Building from a paradox frame, we argue that at the between-person level the relationship between self-efficacy and effort may be nonlinear. We bound our conceptual model with a focus on perceived proximity, reflecting employees’ perceptions of how close they feel to their organization and colleagues. We test our model in a lagged, multi-source field study, with matching employee survey data from 1502 employees, and archival effort, and performance, metrics collected several months later. The results from our analyses reveal a curvilinear association between self-efficacy and effort, which is moderated by perceived proximity. We also find that the relationship between self-efficacy and performance is mediated by effort for individuals with low self-efficacy (Low SEs), but not for individuals with moderate (Moderate SEs) or high self-efficacy (High SEs). Implications for theory and practice are discussed.
      Citation: Group & Organization Management
      PubDate: 2022-02-28T02:50:59Z
      DOI: 10.1177/10596011211070098
       
  • How Does Ethical Leadership Relate to Team Creativity' The Role of
           Collective Team Identification and Need for Cognitive Closure

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      Authors: Sejin Keem, Gamze Koseoglu, Inseong Jeong, Christina E. Shalley
      Abstract: Group & Organization Management, Ahead of Print.
      We investigate how and when ethical leadership predicts team creativity. With its strong compliance with organizational norms and procedures, ethical leadership can be seen as antithetical to creativity. Similarly, collective need for cognitive closure can negatively impact creativity as this is a motivational tendency toward making quick decisions and avoiding open-ended processes. However, we argue that they both can have a positive effect on team creativity when collective team identification is considered as an underlying mechanism. Accordingly, we hypothesize that ethical leadership fosters team creativity via strengthening collective team identification, and collective need for cognitive closure positively moderates the indirect relationship between ethical leadership and team creativity via collective team identification. We studied 55 teams in a food-services organization in South Korea in a multi-wave and multi-source design and found support for our hypotheses.
      Citation: Group & Organization Management
      PubDate: 2022-02-23T08:05:42Z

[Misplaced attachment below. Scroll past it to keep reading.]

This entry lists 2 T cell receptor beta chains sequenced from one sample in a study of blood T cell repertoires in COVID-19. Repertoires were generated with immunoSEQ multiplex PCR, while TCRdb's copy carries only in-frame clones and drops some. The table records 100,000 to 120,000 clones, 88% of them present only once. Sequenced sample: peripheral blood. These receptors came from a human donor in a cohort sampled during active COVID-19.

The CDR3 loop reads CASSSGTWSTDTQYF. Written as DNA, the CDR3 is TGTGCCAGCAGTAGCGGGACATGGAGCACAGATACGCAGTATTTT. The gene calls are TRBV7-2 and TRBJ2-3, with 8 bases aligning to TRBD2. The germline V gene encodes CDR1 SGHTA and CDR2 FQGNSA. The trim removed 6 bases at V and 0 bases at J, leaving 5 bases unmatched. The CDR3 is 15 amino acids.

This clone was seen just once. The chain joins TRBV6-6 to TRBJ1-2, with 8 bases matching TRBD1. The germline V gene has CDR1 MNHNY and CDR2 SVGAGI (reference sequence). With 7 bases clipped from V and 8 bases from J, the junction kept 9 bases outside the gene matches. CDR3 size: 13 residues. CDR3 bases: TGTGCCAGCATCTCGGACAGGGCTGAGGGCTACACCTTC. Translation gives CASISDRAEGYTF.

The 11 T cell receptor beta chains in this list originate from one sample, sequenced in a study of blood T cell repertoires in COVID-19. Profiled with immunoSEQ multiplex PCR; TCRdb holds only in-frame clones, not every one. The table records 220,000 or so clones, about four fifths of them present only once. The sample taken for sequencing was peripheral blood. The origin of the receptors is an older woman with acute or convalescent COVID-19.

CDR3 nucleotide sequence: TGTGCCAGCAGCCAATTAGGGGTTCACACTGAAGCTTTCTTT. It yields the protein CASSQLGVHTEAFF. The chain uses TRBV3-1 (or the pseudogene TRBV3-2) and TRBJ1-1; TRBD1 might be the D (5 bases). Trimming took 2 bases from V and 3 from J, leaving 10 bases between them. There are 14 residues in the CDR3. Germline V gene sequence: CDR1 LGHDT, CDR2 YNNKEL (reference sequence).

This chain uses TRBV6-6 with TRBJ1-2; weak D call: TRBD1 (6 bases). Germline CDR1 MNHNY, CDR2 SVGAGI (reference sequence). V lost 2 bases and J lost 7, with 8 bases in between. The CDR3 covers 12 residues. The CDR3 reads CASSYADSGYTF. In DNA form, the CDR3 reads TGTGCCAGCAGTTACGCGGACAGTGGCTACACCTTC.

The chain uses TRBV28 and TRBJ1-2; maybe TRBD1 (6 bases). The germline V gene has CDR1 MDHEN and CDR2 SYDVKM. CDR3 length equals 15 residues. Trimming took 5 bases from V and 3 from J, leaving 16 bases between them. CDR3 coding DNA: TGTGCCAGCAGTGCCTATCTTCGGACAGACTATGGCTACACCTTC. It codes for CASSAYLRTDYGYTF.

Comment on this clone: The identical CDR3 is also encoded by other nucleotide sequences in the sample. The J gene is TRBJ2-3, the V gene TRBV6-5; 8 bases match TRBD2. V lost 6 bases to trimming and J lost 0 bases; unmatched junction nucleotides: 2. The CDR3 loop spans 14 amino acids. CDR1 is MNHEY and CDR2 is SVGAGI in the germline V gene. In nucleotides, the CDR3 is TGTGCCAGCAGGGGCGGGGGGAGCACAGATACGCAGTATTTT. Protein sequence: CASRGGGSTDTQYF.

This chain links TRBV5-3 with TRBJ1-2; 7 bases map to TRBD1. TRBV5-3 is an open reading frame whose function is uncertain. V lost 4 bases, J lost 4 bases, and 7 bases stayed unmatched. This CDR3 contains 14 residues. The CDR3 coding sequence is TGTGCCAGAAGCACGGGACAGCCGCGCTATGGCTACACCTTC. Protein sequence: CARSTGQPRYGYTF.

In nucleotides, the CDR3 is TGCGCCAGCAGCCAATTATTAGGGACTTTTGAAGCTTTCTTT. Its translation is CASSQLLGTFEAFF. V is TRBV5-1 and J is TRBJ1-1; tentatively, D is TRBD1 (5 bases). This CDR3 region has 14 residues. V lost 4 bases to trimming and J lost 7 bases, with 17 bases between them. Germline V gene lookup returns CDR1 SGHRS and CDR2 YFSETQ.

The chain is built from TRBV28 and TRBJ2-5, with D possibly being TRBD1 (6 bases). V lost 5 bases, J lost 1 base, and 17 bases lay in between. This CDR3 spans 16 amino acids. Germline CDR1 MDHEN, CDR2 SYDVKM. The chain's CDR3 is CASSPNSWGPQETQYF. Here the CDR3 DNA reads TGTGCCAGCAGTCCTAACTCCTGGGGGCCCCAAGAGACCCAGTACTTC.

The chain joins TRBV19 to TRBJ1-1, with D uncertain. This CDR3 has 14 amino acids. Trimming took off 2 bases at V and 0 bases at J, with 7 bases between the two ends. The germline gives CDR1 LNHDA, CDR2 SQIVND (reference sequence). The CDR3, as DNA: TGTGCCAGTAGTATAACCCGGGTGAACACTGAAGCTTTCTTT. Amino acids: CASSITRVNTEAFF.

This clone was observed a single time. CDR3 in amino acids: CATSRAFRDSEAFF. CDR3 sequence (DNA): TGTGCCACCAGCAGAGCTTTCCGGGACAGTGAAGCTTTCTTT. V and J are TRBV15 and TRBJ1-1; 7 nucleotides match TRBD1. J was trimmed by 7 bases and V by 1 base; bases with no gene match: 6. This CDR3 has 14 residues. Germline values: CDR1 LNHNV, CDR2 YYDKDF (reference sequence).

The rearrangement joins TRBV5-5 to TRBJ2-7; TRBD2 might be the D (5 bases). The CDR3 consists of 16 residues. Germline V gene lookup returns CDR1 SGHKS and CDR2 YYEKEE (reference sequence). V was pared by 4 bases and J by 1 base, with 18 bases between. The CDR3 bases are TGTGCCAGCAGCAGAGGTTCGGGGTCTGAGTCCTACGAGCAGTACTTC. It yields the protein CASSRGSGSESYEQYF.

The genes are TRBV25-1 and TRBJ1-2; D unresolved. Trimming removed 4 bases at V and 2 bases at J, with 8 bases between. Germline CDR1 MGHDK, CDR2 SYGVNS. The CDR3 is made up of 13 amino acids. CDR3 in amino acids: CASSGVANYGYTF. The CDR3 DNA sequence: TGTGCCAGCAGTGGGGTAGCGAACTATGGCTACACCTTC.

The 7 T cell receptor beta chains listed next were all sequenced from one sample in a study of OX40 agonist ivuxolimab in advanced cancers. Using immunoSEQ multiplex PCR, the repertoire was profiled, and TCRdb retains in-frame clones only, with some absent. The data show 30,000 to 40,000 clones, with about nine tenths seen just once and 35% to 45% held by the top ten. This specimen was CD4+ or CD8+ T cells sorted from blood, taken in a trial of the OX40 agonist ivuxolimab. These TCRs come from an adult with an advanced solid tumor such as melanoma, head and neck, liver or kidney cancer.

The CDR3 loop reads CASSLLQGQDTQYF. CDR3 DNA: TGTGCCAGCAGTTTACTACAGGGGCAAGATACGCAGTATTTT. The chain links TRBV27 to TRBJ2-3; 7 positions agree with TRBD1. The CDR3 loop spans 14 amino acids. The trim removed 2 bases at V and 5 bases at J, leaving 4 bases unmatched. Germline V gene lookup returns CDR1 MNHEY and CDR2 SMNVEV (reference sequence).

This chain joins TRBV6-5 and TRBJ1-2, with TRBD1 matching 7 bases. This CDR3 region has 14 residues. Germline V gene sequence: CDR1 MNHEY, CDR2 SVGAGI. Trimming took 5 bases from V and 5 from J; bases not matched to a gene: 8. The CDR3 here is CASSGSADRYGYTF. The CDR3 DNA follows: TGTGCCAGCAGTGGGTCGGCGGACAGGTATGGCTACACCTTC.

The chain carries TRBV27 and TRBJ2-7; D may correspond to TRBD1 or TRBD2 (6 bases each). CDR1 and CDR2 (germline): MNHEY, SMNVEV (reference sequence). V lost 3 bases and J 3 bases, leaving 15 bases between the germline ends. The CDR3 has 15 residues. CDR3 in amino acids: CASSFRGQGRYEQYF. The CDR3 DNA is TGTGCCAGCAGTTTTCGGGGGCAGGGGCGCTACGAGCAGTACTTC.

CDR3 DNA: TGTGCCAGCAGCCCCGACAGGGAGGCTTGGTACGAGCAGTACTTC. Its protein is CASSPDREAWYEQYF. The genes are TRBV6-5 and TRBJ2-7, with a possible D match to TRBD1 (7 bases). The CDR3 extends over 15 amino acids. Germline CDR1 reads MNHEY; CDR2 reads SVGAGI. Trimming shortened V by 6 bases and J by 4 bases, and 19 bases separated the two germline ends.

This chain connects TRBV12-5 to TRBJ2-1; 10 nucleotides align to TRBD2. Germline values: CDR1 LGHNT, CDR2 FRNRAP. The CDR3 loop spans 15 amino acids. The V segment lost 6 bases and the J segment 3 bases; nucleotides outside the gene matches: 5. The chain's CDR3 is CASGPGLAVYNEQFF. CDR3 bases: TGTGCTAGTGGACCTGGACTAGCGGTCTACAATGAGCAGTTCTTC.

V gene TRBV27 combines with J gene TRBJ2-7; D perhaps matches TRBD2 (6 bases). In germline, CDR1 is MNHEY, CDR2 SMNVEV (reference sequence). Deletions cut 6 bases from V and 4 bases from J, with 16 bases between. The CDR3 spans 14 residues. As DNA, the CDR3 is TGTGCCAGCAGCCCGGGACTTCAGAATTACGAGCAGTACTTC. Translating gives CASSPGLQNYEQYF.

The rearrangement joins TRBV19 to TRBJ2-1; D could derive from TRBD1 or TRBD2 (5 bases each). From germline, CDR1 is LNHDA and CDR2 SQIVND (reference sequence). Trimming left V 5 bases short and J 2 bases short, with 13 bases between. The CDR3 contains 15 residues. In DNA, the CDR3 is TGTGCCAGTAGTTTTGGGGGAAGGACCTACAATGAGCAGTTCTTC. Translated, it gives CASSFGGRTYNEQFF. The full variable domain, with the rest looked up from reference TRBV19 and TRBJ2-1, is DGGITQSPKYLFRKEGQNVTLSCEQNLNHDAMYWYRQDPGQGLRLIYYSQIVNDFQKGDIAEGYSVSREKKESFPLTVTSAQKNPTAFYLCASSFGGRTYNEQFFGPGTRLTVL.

DOI: 10.1177/10596011211072951
       
  • From Speculation to Substantiation: Empirically-Testing Societal Changes
           in Impact of Fit on Job Satisfaction from 1989, 1998, 2006, and 2016

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      Authors: Mindy K. Shoss, Clair Reynolds Kueny
      Abstract: Group & Organization Management, Ahead of Print.
      Against the backdrop of large-scale changes in work over the past few decades, both business leaders and academics have speculated that employees’ job satisfaction is increasingly tied to the extent to which their jobs meet their desires for meaning and other reinforcers. However, empirical evidence has not yet been brought to bear on these arguments. In order to provide insights into potential socio-temporal changes in how employees derive job satisfaction from job characteristics, we analyzed repeated large-scale population surveys in the United States to examine the impact of fit between desiring and receiving job characteristics on job satisfaction across four time points (1989, 1998, 2006, and 2016). Moderated polynomial regression analyses indicated that employees in more recent years experience greater dissatisfaction by deficiencies in intrinsically-rewarding job characteristics. We interpret these findings against broader discussions of the changing employment narrative theorized to have occurred in the United States over the past several decades.
      Citation: Group & Organization Management
      PubDate: 2022-02-02T03:11:58Z
      DOI: 10.1177/10596011211058545
       
  • Knowledge-Intensive HRM Systems and Performance of Knowledge-Intensive
           Teams: Mediating Role of Team Knowledge Processes

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      Authors: Khuram Shahzad, Ying Hong, Yuan Jiang, Hina Niaz
      Abstract: Group & Organization Management, Ahead of Print.